So, you’re stuck with the classic problem of where to spend your $100 and your choices are Bangor, Lewiston, Portland or any of the untamed non-metropolitan areas in between.
Naturally, you’d consult the U.S. Bureau of Economic Analysis. And here’s what the bureau would say: Go to Lewiston. Bangor’s not far behind. And the Portland area will cost you just a bit.
I can’t actually speak for the bureau, but the data — analyzed by the Tax Foundation for metropolitan and non-metropolitan areas — speaks for itself.
It’s another look at how Maine’s purchasing power stacks up against other states, which I wrote about in more detail in April.
The Tax Foundation used the BEA’s price parity index figures to calculate the relative value of $100 in metro and non-metro areas across the country. The BEA has used those price parity indices to adjust its numbers on personal income, expenditures and other measures, allowing more meaningful comparisons between the states and cities.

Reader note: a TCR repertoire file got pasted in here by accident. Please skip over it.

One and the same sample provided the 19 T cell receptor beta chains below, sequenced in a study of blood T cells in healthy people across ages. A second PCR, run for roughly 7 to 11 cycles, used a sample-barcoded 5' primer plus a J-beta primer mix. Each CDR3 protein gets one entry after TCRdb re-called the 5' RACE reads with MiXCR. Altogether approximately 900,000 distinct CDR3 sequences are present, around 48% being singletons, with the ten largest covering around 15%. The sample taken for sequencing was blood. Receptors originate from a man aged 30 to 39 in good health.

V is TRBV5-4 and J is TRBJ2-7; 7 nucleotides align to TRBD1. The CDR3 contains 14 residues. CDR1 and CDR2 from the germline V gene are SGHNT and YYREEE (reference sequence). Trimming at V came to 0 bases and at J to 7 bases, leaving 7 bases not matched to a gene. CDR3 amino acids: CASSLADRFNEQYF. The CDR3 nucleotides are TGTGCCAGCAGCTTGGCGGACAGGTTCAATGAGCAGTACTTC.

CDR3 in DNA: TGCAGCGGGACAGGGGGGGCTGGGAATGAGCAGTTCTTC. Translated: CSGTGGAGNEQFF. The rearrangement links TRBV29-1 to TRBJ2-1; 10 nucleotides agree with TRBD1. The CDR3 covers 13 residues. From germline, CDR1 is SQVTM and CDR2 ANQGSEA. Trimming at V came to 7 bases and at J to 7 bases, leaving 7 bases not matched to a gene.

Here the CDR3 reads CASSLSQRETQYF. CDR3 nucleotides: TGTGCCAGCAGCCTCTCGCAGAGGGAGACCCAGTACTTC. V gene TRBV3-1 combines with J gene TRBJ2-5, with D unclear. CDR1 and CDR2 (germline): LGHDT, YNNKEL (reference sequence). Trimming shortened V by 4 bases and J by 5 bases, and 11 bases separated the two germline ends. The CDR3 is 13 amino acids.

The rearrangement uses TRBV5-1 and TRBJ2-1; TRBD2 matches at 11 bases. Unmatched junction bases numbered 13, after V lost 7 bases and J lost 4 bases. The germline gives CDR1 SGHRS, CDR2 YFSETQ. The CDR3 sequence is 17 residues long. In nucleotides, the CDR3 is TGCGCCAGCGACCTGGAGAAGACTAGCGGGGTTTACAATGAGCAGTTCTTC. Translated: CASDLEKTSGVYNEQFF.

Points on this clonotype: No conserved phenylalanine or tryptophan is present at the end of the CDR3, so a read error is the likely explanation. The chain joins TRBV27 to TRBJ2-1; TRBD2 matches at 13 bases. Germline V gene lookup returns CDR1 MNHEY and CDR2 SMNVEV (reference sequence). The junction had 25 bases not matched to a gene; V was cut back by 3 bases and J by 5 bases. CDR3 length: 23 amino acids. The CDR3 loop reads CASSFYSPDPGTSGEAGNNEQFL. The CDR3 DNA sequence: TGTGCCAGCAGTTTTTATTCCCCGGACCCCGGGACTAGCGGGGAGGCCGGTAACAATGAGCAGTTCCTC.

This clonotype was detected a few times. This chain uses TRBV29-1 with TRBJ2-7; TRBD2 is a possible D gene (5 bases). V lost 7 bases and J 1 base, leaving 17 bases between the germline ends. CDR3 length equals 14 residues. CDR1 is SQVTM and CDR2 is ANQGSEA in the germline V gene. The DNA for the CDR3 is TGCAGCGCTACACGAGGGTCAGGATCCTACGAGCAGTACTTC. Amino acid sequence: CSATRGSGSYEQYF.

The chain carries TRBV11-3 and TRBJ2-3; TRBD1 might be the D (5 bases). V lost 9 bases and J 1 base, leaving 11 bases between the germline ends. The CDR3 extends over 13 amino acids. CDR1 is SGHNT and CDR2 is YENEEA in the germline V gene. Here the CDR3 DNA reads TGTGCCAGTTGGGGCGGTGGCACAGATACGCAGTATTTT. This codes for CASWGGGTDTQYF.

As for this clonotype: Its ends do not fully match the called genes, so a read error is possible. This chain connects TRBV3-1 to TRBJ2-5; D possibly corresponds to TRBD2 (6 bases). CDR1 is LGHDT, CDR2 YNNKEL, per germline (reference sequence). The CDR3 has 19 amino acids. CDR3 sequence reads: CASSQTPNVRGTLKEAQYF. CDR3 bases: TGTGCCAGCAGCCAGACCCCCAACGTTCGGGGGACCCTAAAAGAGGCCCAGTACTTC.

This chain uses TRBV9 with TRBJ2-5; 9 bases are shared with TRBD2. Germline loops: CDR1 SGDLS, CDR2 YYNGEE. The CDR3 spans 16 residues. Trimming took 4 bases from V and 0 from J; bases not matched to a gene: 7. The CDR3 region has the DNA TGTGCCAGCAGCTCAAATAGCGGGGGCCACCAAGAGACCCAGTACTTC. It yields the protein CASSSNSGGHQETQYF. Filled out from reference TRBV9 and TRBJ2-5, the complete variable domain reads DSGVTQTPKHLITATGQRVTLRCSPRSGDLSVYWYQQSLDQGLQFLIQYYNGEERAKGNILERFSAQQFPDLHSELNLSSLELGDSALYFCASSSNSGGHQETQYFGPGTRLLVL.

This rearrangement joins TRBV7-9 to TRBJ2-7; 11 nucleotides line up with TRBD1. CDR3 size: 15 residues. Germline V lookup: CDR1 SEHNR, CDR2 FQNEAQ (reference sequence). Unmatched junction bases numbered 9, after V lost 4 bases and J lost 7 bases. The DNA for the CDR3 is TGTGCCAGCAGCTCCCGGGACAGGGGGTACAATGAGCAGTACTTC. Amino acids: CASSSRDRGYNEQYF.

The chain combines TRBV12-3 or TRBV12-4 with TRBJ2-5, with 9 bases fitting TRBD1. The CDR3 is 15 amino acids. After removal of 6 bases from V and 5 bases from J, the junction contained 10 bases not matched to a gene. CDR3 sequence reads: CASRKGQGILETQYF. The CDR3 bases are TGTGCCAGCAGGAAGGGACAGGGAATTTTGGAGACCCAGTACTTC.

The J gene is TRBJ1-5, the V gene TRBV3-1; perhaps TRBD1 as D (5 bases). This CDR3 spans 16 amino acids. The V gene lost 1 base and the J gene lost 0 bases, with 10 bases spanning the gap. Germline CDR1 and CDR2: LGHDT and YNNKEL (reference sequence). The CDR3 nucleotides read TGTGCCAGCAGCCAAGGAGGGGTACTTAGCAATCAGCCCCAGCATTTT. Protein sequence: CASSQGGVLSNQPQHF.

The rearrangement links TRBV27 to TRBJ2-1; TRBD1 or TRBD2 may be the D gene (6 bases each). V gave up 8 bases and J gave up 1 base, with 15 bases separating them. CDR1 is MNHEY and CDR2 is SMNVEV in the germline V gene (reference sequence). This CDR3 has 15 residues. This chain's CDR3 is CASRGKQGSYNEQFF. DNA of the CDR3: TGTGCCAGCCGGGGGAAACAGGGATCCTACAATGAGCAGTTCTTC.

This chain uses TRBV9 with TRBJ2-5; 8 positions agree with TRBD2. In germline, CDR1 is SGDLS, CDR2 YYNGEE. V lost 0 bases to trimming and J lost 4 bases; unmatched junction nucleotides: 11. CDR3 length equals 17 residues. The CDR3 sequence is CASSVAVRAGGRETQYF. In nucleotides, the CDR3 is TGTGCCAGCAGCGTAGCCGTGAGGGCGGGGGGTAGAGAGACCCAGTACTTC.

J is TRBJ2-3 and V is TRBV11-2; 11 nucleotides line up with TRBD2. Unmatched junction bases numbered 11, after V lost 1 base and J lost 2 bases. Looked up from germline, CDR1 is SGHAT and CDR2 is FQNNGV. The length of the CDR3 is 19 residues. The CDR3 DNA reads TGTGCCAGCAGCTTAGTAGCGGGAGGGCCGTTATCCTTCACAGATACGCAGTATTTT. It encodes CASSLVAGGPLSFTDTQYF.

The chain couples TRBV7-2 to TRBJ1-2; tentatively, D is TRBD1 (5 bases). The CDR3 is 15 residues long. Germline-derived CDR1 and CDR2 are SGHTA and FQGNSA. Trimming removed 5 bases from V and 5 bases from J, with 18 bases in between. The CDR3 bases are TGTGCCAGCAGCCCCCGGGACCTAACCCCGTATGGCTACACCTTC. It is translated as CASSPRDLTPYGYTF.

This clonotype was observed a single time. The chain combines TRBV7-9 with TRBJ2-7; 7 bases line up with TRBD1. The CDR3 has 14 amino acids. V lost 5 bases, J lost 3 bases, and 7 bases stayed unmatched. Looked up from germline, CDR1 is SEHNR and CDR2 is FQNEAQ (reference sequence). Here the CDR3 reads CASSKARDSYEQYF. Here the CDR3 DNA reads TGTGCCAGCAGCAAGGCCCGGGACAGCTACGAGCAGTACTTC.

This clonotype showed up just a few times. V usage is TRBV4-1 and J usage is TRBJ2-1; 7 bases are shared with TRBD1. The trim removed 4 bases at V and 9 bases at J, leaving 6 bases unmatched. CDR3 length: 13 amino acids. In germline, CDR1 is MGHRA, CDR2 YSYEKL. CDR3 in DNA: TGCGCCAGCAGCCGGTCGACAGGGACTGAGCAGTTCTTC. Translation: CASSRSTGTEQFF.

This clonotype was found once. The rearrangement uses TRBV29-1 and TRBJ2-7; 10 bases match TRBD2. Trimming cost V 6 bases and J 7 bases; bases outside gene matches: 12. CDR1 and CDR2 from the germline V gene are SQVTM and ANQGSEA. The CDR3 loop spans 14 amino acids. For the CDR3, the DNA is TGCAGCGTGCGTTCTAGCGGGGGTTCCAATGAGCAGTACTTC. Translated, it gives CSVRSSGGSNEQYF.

At the national level, Maine’s in the bottom of half of states for what your $100 will buy. Compared with the average value of $100 in all metro and non-metro areas of the country, that amount of money will get you $101.73 worth of goods or services in Maine, according to the Tax Foundation’s accounting.
Compare that with South Dakota, where $100 will get you what’s worth $117.39 in the average state. If you’re wondering what average feels like, it’s something like Rhode Island or Vermont.
See how all of the states compare in this master bar chart: